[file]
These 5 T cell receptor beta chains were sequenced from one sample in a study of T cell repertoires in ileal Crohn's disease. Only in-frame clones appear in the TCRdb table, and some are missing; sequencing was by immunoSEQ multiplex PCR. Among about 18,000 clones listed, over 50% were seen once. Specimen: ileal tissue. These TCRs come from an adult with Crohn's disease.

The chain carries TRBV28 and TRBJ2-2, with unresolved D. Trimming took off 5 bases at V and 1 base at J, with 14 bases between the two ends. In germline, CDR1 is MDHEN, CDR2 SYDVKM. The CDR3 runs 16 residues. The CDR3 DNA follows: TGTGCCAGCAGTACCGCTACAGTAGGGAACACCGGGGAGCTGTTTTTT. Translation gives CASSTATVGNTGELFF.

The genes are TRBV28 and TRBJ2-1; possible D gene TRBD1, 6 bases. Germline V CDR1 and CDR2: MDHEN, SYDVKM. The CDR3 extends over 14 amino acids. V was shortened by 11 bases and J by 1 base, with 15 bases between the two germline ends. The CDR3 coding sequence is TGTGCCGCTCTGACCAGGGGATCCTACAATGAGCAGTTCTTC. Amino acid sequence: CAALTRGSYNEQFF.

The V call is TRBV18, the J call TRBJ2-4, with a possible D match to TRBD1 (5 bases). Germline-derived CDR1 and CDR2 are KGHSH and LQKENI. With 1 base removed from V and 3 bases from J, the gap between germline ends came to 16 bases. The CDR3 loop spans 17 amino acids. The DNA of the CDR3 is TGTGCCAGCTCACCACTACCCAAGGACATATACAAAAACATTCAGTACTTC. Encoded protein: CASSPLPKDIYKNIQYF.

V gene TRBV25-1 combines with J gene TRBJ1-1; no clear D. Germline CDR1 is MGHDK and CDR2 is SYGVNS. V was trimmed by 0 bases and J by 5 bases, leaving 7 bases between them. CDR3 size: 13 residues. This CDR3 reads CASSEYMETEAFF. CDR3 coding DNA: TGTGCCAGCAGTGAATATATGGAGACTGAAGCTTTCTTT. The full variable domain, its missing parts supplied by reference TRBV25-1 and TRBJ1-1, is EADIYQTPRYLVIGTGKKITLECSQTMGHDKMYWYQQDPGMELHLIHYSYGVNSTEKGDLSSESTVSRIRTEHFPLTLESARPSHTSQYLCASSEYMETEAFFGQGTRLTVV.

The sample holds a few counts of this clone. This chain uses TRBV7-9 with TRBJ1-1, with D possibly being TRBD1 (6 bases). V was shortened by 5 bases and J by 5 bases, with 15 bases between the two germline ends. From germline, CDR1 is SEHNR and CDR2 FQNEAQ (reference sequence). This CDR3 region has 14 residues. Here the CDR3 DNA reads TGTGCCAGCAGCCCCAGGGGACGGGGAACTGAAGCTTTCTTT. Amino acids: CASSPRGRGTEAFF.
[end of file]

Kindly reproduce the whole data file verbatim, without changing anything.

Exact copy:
These 5 T cell receptor beta chains were sequenced from one sample in a study of T cell repertoires in ileal Crohn's disease. Only in-frame clones appear in the TCRdb table, and some are missing; sequencing was by immunoSEQ multiplex PCR. Among about 18,000 clones listed, over 50% were seen once. Specimen: ileal tissue. These TCRs come from an adult with Crohn's disease.

The chain carries TRBV28 and TRBJ2-2, with unresolved D. Trimming took off 5 bases at V and 1 base at J, with 14 bases between the two ends. In germline, CDR1 is MDHEN, CDR2 SYDVKM. The CDR3 runs 16 residues. The CDR3 DNA follows: TGTGCCAGCAGTACCGCTACAGTAGGGAACACCGGGGAGCTGTTTTTT. Translation gives CASSTATVGNTGELFF.

The genes are TRBV28 and TRBJ2-1; possible D gene TRBD1, 6 bases. Germline V CDR1 and CDR2: MDHEN, SYDVKM. The CDR3 extends over 14 amino acids. V was shortened by 11 bases and J by 1 base, with 15 bases between the two germline ends. The CDR3 coding sequence is TGTGCCGCTCTGACCAGGGGATCCTACAATGAGCAGTTCTTC. Amino acid sequence: CAALTRGSYNEQFF.

The V call is TRBV18, the J call TRBJ2-4, with a possible D match to TRBD1 (5 bases). Germline-derived CDR1 and CDR2 are KGHSH and LQKENI. With 1 base removed from V and 3 bases from J, the gap between germline ends came to 16 bases. The CDR3 loop spans 17 amino acids. The DNA of the CDR3 is TGTGCCAGCTCACCACTACCCAAGGACATATACAAAAACATTCAGTACTTC. Encoded protein: CASSPLPKDIYKNIQYF.

V gene TRBV25-1 combines with J gene TRBJ1-1; no clear D. Germline CDR1 is MGHDK and CDR2 is SYGVNS. V was trimmed by 0 bases and J by 5 bases, leaving 7 bases between them. CDR3 size: 13 residues. This CDR3 reads CASSEYMETEAFF. CDR3 coding DNA: TGTGCCAGCAGTGAATATATGGAGACTGAAGCTTTCTTT. The full variable domain, its missing parts supplied by reference TRBV25-1 and TRBJ1-1, is EADIYQTPRYLVIGTGKKITLECSQTMGHDKMYWYQQDPGMELHLIHYSYGVNSTEKGDLSSESTVSRIRTEHFPLTLESARPSHTSQYLCASSEYMETEAFFGQGTRLTVV.

The sample holds a few counts of this clone. This chain uses TRBV7-9 with TRBJ1-1, with D possibly being TRBD1 (6 bases). V was shortened by 5 bases and J by 5 bases, with 15 bases between the two germline ends. From germline, CDR1 is SEHNR and CDR2 FQNEAQ (reference sequence). This CDR3 region has 14 residues. Here the CDR3 DNA reads TGTGCCAGCAGCCCCAGGGGACGGGGAACTGAAGCTTTCTTT. Amino acids: CASSPRGRGTEAFF.